How a Virus Spreads in a Group, and How to Prevent It

Did you stray from one area to another the last time you were at a live event like a concert in a big crowd? Or did you follow the crowd and spend some time in one site before moving to another? According to recent studies, your response may provide information about your propensity to acquire or spread diseases like COVID-19 in crowded settings.

According to experts at the Informatics Institute at the University of Amsterdam, most people in crowds tend to stay in one general area for a while before gradually shifting to another for a comparable amount of time, frequently with those around them.

The team found that this sporadic mobility in bursts can increase the risk of disease transmission when their data on crowd movement was taken into account in a model of disease transmission from epidemiologist Hans Heesterbeek of Utrecht University.

At Johan Cruijff stadium in Amsterdam, the researchers first observed the motions of sizable crowds over a period of time during two events: a soccer match and a DJ-led dance party. The authors wrote in Nature’s Scientific Reports that they used smartphone Wi-Fi pings as a proxy for people’s activities and found that people’s routines naturally comprised of alternating periods of movement and rest.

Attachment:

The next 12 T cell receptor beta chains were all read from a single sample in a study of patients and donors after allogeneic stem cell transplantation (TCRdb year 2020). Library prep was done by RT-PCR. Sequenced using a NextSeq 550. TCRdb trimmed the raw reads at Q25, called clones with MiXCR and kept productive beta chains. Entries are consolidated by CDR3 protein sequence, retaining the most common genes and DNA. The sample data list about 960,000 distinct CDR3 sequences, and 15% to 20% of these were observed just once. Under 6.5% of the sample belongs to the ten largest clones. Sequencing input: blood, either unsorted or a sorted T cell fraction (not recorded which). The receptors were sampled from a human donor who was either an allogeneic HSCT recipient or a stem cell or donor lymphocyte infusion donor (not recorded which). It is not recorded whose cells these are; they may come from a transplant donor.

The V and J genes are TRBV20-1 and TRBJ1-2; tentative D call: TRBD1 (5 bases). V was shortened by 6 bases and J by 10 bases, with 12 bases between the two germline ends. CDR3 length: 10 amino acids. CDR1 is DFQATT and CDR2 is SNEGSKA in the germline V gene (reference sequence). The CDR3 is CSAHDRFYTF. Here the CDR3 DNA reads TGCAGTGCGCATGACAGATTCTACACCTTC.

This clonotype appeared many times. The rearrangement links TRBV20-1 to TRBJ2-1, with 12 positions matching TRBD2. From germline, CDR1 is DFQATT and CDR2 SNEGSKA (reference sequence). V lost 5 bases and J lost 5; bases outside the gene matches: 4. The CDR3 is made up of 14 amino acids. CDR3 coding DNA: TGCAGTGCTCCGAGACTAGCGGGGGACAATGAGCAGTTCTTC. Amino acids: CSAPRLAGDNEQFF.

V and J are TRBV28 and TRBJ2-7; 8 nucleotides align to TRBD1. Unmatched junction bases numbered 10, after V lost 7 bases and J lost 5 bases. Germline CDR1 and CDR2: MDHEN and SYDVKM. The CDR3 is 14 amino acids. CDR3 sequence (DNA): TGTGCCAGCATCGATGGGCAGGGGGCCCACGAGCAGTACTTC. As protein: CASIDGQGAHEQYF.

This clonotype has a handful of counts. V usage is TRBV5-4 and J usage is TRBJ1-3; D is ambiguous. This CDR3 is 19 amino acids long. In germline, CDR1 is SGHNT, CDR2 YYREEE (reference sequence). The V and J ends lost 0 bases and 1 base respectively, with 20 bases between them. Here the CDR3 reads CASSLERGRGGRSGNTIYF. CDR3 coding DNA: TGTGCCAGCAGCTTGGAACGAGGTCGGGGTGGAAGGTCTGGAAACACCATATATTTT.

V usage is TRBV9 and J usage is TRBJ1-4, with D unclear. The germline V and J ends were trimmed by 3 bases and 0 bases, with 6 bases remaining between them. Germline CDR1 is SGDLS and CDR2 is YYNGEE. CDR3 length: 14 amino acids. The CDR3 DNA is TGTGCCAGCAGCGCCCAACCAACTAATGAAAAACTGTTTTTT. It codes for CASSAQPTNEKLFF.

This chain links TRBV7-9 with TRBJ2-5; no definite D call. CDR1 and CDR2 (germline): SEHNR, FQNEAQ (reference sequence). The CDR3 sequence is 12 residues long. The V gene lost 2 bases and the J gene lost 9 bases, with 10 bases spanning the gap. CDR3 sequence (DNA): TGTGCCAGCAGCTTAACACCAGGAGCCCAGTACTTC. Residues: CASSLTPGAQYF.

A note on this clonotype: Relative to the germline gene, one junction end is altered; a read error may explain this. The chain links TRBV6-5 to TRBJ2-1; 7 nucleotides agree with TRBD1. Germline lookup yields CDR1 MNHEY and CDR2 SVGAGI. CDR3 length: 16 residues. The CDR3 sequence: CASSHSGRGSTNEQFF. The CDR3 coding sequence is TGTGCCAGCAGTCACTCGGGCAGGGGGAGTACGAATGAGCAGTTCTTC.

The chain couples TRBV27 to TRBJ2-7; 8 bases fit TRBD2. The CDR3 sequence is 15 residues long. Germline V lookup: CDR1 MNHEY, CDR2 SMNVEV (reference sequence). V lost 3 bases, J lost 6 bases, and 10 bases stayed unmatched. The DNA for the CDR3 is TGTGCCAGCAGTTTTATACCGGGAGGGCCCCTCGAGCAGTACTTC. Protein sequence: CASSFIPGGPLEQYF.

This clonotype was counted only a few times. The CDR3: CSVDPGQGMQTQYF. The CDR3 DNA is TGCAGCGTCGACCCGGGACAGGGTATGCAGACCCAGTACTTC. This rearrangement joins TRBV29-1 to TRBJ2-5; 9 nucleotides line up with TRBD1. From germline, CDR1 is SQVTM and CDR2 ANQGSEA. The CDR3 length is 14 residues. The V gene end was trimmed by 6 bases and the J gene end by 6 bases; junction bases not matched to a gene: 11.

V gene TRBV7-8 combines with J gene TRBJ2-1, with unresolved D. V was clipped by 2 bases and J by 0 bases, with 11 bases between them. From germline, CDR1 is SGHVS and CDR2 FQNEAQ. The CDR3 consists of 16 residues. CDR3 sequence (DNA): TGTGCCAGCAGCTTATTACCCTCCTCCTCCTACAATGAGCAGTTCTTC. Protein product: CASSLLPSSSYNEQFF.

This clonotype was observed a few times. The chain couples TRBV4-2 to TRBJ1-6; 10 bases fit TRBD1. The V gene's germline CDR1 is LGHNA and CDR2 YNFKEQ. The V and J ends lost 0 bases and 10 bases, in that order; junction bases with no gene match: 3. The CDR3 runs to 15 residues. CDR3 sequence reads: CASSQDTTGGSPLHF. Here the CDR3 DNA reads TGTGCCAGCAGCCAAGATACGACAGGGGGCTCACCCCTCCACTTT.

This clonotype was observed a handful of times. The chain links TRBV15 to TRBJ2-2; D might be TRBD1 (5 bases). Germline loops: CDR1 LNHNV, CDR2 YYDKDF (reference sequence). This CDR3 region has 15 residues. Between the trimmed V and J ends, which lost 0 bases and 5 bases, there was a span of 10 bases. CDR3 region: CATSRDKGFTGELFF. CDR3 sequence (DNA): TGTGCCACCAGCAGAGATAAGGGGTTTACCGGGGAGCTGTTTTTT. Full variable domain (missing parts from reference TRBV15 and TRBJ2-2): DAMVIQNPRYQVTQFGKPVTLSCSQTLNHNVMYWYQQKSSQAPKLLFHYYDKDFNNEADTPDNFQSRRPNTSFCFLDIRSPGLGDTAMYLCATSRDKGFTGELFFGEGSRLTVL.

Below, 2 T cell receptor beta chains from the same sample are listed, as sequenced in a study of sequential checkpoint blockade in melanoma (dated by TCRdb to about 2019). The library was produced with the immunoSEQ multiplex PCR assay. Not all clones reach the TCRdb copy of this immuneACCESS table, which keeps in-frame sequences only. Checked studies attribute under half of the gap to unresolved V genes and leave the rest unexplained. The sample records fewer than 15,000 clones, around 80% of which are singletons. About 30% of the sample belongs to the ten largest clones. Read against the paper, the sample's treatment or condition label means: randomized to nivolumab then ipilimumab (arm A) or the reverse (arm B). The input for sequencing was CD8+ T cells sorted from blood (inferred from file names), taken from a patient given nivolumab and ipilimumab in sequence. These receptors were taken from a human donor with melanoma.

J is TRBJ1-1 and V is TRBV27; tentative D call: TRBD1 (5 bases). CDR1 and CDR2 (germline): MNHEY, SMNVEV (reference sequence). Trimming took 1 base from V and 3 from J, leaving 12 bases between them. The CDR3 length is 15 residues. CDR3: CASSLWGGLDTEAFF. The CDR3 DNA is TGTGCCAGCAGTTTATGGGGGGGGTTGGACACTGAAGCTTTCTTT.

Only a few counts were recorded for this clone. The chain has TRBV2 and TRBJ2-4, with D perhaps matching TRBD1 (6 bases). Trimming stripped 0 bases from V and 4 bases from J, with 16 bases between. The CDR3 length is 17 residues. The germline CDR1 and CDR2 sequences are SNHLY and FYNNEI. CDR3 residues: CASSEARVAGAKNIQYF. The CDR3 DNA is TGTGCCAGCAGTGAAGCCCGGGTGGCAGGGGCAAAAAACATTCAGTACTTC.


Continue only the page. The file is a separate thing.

They investigated how this mobility pattern affected an infectious disease that was spread through intimate contact with droplets or aerosols. They had to make the assumption that the stadium’s circumstances were uniform throughout, despite the fact that different parts of the stadium have varying quantities of room, ventilation, air filtering, and other features.

It takes time for a virus to spread from one person to another, which is why during the COVID-19 pandemic it is necessary for someone to be in close contact with an infected person for 15 minutes before they are thought to be at danger of getting the coronavirus. Therefore, the natural tendency of people to linger in one spot for a while before going on to another provides the ideal situation for the virus to take hold before they move on to the next area.

But when people are continually moving from one place to another, a virus usually doesn’t have enough time to spread from one person to another. In contrast to the dancers, spectators at the soccer game tended to move around more frequently. Both behaviours would raise the possibility of viral spread.

The pattern of staying in one place for a while before going to the next appeared to be the norm in these groups and probably in others, the authors think. The researchers recognise that individuals move differently at different types of events. Their study is the initial step in figuring out how crowd behaviour can impact infection rates during big events and when transmission hazards are at their maximum.

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